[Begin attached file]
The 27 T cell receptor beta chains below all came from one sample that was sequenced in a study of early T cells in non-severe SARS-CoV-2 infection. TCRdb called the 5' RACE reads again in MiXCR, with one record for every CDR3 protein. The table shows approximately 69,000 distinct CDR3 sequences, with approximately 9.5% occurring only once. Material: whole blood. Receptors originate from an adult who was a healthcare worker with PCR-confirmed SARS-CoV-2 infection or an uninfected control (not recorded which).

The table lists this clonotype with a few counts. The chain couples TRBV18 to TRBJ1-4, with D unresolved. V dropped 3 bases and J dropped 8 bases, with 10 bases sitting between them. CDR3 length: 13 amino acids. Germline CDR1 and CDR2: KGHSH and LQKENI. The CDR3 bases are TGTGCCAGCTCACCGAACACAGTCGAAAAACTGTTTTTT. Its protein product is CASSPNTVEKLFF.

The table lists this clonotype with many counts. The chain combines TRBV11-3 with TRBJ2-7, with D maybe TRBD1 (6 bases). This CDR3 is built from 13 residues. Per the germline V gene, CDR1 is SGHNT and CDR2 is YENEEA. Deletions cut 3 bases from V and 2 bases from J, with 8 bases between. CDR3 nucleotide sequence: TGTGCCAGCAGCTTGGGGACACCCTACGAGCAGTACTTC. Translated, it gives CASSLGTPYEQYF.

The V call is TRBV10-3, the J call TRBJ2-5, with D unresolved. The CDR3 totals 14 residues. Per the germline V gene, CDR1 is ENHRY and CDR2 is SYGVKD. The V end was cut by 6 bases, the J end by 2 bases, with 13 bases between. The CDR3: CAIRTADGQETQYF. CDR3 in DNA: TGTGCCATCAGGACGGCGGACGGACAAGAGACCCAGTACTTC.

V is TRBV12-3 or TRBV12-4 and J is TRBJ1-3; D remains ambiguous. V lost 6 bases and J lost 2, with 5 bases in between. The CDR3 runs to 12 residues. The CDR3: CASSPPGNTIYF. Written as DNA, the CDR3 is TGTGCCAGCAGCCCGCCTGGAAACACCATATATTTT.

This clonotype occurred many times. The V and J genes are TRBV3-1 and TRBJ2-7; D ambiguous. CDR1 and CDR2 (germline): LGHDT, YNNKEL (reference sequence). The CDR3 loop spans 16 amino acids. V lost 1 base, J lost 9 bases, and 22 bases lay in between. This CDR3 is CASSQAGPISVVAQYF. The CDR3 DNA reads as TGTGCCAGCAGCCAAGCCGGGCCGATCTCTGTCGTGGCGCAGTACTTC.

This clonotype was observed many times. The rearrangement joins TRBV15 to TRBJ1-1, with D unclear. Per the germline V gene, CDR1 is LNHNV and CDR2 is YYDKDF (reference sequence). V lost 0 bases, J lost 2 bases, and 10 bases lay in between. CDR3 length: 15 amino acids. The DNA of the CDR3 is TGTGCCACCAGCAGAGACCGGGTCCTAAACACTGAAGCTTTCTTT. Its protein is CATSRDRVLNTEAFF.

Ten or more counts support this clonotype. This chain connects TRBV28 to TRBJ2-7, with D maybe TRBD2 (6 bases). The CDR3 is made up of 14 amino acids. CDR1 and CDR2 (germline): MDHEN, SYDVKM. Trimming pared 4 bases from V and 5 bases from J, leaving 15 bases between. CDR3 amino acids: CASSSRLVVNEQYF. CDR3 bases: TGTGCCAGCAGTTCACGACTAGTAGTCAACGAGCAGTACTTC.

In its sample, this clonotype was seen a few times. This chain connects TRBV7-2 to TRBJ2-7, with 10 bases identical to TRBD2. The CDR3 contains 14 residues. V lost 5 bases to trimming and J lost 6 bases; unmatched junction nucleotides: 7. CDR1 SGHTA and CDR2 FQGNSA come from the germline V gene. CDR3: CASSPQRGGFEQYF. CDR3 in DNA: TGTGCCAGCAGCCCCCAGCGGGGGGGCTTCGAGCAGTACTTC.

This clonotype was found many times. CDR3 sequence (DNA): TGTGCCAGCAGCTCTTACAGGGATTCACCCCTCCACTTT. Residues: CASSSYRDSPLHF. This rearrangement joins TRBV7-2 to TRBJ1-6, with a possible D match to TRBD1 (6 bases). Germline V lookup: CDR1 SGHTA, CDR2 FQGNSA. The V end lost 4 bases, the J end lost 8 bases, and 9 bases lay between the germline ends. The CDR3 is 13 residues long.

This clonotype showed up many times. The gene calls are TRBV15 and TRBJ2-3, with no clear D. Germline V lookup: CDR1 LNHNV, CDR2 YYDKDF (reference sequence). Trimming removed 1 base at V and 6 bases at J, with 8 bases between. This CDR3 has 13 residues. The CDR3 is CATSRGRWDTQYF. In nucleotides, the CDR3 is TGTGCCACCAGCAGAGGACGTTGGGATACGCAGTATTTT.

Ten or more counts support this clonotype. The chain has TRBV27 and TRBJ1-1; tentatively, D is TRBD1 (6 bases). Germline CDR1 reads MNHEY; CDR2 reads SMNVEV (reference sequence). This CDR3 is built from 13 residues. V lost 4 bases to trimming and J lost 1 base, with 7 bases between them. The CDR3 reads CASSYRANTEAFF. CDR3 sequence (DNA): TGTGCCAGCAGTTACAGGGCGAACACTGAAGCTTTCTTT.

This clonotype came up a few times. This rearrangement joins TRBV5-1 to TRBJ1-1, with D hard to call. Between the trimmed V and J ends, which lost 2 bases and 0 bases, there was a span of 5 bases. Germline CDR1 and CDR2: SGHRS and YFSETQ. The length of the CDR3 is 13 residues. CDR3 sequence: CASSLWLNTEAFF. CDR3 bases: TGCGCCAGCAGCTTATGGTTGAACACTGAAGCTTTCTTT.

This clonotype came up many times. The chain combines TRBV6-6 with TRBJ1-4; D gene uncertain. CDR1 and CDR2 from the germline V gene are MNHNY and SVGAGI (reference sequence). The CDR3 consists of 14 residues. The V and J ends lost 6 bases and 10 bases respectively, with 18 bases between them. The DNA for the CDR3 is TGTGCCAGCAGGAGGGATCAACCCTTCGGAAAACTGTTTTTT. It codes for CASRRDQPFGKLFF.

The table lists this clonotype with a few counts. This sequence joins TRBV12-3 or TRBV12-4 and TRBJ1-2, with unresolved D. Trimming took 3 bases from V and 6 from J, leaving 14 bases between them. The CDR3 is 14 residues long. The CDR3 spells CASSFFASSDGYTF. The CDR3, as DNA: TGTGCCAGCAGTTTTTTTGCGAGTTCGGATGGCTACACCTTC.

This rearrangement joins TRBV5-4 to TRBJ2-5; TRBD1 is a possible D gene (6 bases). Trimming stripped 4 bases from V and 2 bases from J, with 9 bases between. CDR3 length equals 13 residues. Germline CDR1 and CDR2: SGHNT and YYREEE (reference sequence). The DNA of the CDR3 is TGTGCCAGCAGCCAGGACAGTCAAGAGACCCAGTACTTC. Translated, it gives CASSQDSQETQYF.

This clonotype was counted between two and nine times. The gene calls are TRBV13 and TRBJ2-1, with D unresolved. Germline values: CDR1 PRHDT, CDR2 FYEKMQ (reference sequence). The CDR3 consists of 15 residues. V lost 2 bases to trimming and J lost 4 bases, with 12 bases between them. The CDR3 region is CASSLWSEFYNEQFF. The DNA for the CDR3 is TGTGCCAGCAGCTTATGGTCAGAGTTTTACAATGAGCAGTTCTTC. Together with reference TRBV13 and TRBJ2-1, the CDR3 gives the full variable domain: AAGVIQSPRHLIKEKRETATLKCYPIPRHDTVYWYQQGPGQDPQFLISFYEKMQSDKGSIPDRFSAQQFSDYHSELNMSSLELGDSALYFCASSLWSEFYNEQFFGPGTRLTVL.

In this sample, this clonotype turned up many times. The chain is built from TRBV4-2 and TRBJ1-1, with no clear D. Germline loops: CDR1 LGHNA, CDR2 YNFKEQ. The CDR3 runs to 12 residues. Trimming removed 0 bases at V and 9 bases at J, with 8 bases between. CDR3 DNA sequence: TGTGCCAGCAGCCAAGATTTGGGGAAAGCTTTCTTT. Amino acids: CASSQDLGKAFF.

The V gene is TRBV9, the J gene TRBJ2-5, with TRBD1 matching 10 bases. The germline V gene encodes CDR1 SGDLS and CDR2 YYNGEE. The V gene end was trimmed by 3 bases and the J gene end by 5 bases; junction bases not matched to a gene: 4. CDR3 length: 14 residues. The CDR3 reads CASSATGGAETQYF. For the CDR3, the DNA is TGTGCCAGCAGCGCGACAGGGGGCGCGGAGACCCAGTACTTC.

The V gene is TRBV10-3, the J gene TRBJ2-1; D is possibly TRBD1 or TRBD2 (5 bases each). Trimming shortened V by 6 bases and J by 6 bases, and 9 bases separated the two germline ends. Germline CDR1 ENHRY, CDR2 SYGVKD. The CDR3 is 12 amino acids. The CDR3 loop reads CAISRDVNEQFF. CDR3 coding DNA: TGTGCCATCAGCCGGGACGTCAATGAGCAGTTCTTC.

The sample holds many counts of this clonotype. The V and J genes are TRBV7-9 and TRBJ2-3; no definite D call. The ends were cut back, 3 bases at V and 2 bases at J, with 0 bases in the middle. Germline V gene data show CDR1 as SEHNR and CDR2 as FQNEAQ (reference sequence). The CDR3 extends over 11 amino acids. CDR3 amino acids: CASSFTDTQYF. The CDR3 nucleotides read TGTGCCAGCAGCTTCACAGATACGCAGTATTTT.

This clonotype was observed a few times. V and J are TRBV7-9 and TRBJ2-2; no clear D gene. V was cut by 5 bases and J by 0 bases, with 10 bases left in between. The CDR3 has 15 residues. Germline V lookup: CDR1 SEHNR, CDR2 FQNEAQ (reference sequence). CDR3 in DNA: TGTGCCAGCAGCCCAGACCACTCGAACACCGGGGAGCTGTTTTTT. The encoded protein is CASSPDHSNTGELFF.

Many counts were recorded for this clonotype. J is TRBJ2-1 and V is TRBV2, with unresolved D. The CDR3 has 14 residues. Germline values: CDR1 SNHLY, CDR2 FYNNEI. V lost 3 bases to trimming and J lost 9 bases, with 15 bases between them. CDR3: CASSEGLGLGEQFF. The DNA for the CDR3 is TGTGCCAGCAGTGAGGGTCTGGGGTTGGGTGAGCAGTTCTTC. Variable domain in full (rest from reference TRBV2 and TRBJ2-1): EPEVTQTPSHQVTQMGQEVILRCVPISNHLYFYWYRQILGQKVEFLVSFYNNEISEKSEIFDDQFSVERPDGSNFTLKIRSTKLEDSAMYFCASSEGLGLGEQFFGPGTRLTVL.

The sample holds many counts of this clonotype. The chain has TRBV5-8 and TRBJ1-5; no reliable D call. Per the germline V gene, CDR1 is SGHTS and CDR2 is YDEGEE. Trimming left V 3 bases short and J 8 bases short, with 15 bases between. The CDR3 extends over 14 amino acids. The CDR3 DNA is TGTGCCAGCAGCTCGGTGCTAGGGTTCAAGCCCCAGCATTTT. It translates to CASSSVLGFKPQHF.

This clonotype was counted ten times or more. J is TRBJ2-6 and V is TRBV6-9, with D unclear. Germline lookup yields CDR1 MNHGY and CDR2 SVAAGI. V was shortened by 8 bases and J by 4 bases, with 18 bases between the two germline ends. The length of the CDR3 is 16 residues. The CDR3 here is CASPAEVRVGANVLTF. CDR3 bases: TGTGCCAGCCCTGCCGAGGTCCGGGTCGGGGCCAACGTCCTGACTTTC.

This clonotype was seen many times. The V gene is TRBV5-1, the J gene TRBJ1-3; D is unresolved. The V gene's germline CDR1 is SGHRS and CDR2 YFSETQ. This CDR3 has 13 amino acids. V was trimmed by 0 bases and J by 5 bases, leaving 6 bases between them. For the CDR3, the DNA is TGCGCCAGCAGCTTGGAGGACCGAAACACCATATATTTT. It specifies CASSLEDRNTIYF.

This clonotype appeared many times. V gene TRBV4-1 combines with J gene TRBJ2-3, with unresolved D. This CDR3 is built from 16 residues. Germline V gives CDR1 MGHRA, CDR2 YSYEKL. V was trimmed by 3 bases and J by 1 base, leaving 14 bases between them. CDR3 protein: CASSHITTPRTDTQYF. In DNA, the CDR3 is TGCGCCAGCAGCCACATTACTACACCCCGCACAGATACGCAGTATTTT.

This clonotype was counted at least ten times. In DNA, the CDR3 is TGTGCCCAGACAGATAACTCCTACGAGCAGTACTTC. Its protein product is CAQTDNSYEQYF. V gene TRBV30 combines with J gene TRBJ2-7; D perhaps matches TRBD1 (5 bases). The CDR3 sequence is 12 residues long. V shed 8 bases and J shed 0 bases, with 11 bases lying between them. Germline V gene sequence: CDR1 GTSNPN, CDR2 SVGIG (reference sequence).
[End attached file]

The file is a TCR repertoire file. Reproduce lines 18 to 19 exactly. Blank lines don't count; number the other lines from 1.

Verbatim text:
In this sample, this clonotype turned up many times. The chain is built from TRBV4-2 and TRBJ1-1, with no clear D. Germline loops: CDR1 LGHNA, CDR2 YNFKEQ. The CDR3 runs to 12 residues. Trimming removed 0 bases at V and 9 bases at J, with 8 bases between. CDR3 DNA sequence: TGTGCCAGCAGCCAAGATTTGGGGAAAGCTTTCTTT. Amino acids: CASSQDLGKAFF.

The V gene is TRBV9, the J gene TRBJ2-5, with TRBD1 matching 10 bases. The germline V gene encodes CDR1 SGDLS and CDR2 YYNGEE. The V gene end was trimmed by 3 bases and the J gene end by 5 bases; junction bases not matched to a gene: 4. CDR3 length: 14 residues. The CDR3 reads CASSATGGAETQYF. For the CDR3, the DNA is TGTGCCAGCAGCGCGACAGGGGGCGCGGAGACCCAGTACTTC.